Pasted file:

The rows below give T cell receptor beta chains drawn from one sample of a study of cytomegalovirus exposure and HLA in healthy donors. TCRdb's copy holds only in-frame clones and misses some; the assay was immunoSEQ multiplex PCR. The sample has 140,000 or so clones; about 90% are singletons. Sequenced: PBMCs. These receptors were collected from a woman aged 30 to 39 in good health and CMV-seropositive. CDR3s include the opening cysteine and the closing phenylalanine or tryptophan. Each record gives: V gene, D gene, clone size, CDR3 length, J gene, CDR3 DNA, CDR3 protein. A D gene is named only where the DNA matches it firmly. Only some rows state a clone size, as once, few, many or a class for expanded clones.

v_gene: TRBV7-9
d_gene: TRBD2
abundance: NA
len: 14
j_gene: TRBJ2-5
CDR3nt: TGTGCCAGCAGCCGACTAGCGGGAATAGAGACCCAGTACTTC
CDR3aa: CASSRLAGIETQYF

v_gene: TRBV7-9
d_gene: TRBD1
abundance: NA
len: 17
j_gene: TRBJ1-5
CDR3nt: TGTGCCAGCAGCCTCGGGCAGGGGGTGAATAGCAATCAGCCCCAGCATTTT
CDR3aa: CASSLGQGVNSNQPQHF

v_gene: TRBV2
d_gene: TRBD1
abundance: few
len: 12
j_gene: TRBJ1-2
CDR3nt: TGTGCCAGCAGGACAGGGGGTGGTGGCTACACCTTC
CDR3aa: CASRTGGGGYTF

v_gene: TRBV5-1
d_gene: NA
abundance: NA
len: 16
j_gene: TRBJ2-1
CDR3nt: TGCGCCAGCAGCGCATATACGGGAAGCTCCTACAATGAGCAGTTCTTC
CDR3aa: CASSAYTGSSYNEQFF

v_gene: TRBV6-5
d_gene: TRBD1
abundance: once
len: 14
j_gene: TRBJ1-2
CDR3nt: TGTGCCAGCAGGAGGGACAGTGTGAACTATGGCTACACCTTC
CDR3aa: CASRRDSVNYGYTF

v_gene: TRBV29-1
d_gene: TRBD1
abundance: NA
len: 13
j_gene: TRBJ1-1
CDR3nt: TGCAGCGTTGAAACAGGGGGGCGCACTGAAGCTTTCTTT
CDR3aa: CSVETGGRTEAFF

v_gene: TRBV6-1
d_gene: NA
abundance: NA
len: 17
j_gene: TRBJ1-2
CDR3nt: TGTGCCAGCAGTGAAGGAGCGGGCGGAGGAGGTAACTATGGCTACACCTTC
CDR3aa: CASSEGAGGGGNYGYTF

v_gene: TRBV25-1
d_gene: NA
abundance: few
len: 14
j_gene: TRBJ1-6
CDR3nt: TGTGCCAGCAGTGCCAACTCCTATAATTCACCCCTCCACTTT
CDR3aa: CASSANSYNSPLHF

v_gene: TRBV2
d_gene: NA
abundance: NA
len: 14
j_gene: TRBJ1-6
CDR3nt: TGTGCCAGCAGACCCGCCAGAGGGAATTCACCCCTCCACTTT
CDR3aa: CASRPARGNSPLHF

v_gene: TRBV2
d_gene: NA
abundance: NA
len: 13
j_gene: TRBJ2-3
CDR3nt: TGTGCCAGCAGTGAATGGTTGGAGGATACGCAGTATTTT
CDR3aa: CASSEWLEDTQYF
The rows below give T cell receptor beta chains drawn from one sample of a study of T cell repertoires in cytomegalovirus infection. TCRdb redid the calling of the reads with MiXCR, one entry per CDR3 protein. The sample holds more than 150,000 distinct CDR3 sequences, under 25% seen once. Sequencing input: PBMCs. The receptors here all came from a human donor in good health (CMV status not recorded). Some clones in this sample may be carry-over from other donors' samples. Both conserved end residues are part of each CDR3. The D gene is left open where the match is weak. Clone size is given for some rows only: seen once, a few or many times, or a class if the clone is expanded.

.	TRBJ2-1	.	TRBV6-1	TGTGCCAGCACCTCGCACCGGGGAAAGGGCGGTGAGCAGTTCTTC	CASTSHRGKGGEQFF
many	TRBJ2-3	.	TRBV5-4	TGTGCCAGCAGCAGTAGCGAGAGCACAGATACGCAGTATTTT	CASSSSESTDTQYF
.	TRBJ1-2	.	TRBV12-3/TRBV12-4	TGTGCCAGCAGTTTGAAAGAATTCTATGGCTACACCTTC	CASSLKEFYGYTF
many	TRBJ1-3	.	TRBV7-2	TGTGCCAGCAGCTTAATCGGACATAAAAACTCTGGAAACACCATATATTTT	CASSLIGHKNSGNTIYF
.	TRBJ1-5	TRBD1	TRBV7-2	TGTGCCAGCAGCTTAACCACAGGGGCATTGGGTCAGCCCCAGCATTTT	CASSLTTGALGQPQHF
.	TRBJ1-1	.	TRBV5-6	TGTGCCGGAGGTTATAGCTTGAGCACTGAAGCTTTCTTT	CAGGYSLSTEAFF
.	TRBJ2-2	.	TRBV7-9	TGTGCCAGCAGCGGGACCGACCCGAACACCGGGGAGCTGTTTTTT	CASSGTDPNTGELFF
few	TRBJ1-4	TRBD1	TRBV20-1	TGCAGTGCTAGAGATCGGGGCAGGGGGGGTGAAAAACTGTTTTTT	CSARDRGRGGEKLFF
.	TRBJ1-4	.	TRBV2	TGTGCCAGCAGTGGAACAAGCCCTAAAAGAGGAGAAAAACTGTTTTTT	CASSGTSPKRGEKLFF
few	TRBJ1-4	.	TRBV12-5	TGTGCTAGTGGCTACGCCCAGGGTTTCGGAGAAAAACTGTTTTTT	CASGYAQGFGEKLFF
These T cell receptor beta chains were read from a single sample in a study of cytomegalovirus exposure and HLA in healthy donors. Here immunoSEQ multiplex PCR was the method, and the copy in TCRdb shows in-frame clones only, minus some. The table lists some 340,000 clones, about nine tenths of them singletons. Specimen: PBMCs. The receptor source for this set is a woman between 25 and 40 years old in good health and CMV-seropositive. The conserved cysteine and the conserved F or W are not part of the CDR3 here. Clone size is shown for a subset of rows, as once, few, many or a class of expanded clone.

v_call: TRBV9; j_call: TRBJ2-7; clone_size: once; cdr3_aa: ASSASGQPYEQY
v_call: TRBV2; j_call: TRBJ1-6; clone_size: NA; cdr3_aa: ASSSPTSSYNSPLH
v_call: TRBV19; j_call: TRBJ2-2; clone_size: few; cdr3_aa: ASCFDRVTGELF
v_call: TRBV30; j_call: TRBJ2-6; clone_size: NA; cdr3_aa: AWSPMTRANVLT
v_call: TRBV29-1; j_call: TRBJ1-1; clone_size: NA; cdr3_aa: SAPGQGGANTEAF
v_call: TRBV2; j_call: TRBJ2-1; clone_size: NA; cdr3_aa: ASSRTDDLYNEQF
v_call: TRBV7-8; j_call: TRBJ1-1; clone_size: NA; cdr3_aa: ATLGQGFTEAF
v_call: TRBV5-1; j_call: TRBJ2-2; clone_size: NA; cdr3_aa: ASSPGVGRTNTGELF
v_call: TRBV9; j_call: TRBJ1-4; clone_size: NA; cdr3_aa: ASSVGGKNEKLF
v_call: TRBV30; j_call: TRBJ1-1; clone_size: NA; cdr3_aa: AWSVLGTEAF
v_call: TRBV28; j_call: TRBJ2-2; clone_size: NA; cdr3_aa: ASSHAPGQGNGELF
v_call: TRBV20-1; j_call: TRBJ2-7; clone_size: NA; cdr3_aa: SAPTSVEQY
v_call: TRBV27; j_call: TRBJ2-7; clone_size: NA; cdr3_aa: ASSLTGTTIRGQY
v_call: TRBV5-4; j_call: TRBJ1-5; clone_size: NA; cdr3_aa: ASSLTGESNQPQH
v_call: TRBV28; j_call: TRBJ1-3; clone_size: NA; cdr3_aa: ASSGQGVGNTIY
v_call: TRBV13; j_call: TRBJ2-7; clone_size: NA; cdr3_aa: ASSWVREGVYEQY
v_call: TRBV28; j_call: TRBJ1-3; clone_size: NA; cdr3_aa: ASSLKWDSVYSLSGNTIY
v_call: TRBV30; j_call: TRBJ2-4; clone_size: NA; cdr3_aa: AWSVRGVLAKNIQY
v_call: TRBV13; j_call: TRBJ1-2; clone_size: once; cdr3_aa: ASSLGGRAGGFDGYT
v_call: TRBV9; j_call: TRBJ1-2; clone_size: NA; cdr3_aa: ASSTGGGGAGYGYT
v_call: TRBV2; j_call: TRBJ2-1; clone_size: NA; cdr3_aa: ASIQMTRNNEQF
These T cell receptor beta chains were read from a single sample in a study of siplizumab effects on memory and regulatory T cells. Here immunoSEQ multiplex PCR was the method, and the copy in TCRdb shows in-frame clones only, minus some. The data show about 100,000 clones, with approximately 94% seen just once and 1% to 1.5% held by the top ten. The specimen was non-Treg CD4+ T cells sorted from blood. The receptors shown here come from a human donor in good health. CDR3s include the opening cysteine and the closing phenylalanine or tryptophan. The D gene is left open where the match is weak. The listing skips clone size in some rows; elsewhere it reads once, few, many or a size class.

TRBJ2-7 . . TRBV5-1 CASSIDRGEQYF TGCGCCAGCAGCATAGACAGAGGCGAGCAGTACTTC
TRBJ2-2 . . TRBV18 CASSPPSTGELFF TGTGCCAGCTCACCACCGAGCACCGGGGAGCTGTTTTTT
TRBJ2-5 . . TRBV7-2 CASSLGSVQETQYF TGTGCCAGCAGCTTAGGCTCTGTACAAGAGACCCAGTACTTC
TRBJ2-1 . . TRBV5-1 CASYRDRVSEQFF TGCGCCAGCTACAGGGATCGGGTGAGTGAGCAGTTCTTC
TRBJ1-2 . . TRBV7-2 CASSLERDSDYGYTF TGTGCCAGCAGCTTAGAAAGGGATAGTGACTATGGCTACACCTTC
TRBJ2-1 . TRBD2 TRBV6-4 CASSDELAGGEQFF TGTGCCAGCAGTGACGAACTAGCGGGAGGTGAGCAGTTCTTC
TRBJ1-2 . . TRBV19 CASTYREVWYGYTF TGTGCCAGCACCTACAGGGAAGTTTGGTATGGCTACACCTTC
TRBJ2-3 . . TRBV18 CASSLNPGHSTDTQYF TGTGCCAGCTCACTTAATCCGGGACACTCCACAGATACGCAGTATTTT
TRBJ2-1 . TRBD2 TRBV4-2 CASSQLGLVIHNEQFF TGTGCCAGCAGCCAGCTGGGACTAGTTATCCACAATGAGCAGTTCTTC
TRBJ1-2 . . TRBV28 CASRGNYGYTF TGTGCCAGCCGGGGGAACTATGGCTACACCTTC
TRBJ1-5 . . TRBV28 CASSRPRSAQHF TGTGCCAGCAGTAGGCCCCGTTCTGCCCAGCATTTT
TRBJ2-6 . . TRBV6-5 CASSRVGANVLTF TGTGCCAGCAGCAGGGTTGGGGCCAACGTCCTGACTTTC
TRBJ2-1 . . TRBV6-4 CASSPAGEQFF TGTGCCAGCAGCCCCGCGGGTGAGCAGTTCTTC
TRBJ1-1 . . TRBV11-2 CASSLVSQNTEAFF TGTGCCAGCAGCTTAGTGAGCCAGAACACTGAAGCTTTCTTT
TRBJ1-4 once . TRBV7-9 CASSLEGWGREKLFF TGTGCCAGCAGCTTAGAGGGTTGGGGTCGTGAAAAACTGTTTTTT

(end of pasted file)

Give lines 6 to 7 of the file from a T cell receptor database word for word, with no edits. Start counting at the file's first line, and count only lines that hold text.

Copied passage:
j_gene: TRBJ2-5
CDR3nt: TGTGCCAGCAGCCGACTAGCGGGAATAGAGACCCAGTACTTC